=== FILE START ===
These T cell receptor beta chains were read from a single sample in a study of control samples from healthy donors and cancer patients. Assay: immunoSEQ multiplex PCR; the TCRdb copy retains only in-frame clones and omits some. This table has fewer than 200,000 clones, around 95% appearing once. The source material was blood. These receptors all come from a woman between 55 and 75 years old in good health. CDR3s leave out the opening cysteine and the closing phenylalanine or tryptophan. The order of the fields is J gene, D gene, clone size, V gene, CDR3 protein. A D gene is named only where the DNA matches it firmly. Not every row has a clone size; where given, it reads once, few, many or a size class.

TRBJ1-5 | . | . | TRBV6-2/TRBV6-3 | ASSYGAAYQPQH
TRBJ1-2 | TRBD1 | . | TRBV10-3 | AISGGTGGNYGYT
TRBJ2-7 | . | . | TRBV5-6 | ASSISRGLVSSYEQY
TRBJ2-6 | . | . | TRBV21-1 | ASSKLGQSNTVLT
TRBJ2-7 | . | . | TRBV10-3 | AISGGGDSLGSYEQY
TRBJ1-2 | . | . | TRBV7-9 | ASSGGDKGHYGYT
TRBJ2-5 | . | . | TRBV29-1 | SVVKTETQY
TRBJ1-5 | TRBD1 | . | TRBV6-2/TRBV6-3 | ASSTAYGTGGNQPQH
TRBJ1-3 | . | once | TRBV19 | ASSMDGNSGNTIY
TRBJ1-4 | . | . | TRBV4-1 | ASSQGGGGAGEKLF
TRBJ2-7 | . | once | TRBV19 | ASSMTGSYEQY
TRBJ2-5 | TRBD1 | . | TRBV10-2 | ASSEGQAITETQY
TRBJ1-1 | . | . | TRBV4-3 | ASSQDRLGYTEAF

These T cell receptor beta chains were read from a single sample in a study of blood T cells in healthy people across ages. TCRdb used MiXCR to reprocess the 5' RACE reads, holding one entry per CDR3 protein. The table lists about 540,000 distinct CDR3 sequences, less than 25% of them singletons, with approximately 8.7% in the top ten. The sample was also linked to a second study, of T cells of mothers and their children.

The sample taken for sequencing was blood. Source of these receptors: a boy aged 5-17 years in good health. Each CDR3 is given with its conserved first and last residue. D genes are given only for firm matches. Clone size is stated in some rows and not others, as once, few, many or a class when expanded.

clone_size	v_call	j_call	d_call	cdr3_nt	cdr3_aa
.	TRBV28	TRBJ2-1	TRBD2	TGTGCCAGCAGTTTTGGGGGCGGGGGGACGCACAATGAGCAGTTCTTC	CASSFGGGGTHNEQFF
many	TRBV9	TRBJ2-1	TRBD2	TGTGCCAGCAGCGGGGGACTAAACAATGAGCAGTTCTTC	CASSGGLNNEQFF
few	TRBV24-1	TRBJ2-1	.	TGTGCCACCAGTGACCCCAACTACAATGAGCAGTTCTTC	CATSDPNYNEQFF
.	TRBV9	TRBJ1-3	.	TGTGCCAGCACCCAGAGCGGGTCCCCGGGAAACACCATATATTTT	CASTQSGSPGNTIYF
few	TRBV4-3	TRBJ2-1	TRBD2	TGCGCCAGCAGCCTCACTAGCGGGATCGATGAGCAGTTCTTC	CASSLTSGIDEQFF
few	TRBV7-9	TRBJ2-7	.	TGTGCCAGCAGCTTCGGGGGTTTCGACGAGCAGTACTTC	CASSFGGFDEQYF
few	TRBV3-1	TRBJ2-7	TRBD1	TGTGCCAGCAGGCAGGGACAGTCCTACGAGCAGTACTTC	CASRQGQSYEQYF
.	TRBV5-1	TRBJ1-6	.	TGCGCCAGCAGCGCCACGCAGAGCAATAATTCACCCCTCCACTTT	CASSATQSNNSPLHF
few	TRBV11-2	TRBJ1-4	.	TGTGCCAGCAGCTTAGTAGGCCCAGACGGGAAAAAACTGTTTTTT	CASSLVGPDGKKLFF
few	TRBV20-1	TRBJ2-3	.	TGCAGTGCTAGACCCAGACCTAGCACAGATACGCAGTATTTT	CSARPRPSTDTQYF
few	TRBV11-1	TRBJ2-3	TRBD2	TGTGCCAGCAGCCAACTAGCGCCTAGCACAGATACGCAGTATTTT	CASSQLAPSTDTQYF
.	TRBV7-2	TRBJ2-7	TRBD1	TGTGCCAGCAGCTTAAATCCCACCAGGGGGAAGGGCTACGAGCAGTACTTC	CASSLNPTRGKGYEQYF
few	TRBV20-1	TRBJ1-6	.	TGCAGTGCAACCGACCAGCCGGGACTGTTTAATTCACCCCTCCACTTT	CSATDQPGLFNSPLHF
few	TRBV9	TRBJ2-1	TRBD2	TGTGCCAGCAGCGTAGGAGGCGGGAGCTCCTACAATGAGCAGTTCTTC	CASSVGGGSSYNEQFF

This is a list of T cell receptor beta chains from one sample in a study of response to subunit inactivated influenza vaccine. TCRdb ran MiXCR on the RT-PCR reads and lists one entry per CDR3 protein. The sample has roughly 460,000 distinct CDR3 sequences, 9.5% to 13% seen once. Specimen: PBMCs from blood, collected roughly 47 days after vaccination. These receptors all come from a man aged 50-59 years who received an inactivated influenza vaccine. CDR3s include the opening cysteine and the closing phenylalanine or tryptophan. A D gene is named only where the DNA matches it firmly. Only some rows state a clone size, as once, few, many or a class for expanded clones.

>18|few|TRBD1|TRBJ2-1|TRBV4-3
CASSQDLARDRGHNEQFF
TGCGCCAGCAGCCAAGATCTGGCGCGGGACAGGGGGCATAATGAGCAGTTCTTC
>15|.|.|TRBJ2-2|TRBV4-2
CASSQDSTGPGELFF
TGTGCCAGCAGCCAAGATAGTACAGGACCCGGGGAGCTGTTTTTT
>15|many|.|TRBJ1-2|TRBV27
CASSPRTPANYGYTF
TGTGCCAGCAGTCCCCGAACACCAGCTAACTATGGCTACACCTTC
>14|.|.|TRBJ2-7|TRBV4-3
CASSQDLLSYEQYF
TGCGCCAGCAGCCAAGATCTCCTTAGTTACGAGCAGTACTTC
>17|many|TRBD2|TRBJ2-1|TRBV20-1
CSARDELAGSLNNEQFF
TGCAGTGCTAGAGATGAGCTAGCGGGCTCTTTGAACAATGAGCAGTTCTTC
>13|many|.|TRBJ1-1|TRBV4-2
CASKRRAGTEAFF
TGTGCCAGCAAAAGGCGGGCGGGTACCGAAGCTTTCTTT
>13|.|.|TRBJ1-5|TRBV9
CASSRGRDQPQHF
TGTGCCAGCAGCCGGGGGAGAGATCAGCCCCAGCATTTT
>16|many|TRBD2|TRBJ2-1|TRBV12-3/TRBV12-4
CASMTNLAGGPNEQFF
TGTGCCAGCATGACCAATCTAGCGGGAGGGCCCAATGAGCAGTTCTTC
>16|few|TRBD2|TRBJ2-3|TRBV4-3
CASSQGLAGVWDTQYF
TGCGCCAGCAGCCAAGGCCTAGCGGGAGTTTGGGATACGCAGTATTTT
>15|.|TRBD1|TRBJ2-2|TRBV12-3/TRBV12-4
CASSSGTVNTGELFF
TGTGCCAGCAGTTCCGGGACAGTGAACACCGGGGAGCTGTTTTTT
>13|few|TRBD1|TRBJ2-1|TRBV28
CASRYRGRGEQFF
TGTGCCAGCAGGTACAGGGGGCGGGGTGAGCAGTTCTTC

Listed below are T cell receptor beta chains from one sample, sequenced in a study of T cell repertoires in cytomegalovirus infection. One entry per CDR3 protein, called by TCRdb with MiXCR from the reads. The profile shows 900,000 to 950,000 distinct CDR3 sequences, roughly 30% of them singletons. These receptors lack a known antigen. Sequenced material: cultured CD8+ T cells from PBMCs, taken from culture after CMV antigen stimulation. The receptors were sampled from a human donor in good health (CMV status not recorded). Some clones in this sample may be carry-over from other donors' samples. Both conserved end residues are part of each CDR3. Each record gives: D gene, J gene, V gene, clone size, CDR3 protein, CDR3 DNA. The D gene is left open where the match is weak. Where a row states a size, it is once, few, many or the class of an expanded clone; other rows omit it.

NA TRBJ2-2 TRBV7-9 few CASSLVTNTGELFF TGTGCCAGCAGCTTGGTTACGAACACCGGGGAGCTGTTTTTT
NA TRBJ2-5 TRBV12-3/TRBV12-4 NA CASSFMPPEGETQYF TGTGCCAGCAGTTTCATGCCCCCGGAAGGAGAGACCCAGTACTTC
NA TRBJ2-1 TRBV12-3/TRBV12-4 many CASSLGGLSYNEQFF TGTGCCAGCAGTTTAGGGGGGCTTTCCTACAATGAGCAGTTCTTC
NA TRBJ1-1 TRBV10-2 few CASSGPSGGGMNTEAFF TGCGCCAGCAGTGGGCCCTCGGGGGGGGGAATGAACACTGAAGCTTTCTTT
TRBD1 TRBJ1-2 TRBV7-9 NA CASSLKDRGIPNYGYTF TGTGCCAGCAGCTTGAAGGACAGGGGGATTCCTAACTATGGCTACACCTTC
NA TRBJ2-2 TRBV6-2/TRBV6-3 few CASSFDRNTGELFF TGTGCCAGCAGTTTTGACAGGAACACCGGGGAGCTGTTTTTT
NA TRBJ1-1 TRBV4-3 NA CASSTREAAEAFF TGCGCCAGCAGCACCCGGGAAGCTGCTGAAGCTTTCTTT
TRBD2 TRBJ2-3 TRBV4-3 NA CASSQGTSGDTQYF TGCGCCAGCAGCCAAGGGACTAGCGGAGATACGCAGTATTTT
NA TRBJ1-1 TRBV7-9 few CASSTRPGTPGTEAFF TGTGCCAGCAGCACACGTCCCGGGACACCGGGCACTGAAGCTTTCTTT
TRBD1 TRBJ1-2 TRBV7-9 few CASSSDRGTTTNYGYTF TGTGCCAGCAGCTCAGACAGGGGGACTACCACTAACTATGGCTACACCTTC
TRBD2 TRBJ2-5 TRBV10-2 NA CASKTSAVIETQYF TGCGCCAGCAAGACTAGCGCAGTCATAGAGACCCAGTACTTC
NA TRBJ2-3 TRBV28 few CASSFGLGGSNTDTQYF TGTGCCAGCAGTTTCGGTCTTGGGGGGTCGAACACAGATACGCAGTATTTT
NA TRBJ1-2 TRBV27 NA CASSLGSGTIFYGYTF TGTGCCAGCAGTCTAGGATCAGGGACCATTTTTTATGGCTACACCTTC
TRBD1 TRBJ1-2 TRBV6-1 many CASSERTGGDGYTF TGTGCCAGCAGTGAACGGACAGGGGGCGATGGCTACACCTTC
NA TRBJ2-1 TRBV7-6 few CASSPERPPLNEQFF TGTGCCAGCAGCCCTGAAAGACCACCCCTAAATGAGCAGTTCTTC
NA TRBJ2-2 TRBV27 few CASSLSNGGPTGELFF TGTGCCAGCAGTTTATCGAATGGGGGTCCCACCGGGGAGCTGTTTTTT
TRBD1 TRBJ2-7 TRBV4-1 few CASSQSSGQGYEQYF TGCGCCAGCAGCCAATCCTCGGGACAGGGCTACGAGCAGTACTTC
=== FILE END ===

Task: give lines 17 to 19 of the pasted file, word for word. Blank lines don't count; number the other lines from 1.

clone_size	v_call	j_call	d_call	cdr3_nt	cdr3_aa
.	TRBV28	TRBJ2-1	TRBD2	TGTGCCAGCAGTTTTGGGGGCGGGGGGACGCACAATGAGCAGTTCTTC	CASSFGGGGTHNEQFF
many	TRBV9	TRBJ2-1	TRBD2	TGTGCCAGCAGCGGGGGACTAAACAATGAGCAGTTCTTC	CASSGGLNNEQFF